Production of inorganic fertilizer needs environmental clearance first-NGT
The National Green Tribunal (NGT) has made it clear that the production or manufacturing of inorganic fertilizers needs permission from the environmental authority. It has also been said that these chemicals are covered by the Environmental Impact Assessment notification of 2006.
If you don’t get an environmental clearance first, the Environmental Impact Assessment (EIA) notification puts restrictions and bans on new projects or activities, as well as on expanding or updating existing projects.
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The tribunal said that just because the Union Ministry of Environment, Forests, and Climate Change made a mistake about inorganic chemicals in an earlier case could not be a reason to agree with the petitioner’s arguments.
A private company asked the NGT to clarify that its products, Potassium thiosulfate, and Calcium, which are liquid fertilizers, were not covered by the notification.
The petition also said that when the inorganic chemicals were brought up to the ministry in August, it ‘wrongly held’ that they were covered by the notification and that they needed to get an environmental clearance before they could be made.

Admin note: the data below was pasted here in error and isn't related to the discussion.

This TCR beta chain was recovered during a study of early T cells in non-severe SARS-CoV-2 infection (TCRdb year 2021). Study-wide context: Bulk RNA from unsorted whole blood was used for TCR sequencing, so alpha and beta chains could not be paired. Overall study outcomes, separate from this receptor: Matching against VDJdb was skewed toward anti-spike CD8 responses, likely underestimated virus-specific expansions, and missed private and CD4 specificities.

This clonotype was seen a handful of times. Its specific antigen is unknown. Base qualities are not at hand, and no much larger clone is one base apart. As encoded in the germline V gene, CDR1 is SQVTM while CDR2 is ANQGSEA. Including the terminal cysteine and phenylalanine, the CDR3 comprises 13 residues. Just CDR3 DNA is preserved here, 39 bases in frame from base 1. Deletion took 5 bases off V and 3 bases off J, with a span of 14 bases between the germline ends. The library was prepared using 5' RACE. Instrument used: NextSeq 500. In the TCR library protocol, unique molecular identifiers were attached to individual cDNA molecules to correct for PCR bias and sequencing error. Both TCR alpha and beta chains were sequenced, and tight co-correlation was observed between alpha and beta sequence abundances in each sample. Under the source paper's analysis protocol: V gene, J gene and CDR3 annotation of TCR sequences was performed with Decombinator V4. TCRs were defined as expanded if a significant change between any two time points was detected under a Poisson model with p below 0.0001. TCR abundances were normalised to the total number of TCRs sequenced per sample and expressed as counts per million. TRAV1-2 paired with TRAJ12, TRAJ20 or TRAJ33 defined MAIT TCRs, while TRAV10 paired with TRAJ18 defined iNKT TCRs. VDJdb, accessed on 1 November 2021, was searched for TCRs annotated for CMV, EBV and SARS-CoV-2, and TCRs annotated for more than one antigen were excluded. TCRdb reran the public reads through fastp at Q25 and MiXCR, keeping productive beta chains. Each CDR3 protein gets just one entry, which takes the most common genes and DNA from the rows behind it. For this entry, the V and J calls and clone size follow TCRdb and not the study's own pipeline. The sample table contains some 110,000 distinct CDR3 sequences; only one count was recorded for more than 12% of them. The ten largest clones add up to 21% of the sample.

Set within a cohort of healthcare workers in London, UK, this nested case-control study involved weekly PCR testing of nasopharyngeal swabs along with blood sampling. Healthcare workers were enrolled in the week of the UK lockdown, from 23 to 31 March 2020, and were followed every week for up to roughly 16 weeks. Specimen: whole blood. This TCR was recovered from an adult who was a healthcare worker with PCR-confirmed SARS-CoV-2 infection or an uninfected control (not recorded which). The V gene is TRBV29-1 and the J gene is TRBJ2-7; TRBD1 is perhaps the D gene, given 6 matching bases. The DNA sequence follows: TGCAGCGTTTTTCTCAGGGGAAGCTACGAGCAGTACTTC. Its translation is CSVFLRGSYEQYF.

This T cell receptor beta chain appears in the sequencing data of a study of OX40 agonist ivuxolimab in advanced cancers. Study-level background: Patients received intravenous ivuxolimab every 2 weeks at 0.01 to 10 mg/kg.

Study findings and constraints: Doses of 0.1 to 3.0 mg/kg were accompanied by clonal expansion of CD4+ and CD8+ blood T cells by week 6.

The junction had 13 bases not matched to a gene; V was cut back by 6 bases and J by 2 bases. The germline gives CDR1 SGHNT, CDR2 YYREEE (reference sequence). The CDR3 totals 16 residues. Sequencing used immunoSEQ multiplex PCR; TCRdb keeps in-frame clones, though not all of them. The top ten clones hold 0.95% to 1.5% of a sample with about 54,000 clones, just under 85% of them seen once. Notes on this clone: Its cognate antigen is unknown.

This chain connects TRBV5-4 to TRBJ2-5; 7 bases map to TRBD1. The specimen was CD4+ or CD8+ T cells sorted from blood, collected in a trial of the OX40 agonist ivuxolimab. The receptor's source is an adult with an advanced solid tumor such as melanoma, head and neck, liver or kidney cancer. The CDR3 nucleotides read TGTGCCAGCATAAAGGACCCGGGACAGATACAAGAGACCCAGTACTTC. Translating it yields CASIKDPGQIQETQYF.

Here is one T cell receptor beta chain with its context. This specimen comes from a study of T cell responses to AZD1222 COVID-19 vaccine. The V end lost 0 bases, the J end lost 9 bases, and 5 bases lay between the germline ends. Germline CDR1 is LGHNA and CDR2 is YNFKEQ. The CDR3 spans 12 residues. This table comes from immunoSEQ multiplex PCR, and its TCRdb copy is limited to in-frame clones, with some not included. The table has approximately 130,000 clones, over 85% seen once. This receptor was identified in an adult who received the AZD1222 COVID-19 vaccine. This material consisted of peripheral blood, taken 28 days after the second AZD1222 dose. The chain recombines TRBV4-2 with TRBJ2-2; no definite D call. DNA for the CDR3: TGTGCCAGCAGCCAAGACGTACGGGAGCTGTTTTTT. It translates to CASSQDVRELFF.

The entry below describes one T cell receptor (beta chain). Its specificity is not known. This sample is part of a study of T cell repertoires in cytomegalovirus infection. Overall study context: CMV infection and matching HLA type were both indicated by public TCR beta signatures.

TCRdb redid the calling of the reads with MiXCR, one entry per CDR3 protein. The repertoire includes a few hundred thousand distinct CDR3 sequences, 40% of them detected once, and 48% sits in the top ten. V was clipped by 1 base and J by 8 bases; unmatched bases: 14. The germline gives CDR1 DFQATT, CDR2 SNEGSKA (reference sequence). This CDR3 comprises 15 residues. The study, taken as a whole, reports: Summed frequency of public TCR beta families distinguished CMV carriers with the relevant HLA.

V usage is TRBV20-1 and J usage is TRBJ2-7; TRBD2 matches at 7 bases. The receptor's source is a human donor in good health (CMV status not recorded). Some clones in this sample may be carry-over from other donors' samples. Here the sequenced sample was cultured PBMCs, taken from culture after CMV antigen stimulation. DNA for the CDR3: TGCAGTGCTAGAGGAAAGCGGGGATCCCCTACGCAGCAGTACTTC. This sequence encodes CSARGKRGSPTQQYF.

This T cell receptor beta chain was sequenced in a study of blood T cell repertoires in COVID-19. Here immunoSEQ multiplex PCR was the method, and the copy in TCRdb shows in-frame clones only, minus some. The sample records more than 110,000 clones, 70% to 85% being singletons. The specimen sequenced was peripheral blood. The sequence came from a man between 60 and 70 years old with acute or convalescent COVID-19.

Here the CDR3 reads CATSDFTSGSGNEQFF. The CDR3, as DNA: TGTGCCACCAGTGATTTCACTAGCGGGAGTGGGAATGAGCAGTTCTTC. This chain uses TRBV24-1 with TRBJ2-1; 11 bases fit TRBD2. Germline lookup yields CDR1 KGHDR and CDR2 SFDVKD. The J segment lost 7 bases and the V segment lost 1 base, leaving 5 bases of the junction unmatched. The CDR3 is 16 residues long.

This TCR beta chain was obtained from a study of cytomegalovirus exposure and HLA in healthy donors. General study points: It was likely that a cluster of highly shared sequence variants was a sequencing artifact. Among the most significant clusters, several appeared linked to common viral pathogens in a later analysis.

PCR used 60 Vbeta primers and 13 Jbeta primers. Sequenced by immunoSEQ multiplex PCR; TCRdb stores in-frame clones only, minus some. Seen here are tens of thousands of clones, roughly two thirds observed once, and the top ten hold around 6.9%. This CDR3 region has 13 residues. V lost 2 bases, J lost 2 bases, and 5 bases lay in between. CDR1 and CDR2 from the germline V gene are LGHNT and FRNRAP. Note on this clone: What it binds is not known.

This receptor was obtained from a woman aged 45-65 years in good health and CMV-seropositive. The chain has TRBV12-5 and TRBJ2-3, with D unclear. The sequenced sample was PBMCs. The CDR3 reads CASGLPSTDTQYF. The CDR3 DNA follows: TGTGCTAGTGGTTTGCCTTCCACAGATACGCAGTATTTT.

A bench made up of Chairperson Justice AK Goel, Judicial Member Justice Sudhir Agarwal, and Expert Members A Senthil Vel and Afroz Ahmad said, ‘We can’t take up the case.’
The bench said that no one who had been hurt by an environmental violation had brought up the issue, and the notification clearly mentioned chemical fertilizers, which was enough to cover all kinds of chemicals.
The idea of being careful
The bench said that the EIA process was part of the precautionary principle and that it had to be interpreted in a strict way to make sure that no activity that could hurt the environment was left out of the regime.
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The green panel pointed out that the petitioner had relied on the ministry’s position in a different case, which said that inorganic chemicals were not covered by the EIA notification.
‘Therefore, the fact that the MoEF&CC took a wrong legal position in some cases cannot be a reason to accept the applicant’s argument,’ the tribunal said in rejecting the application.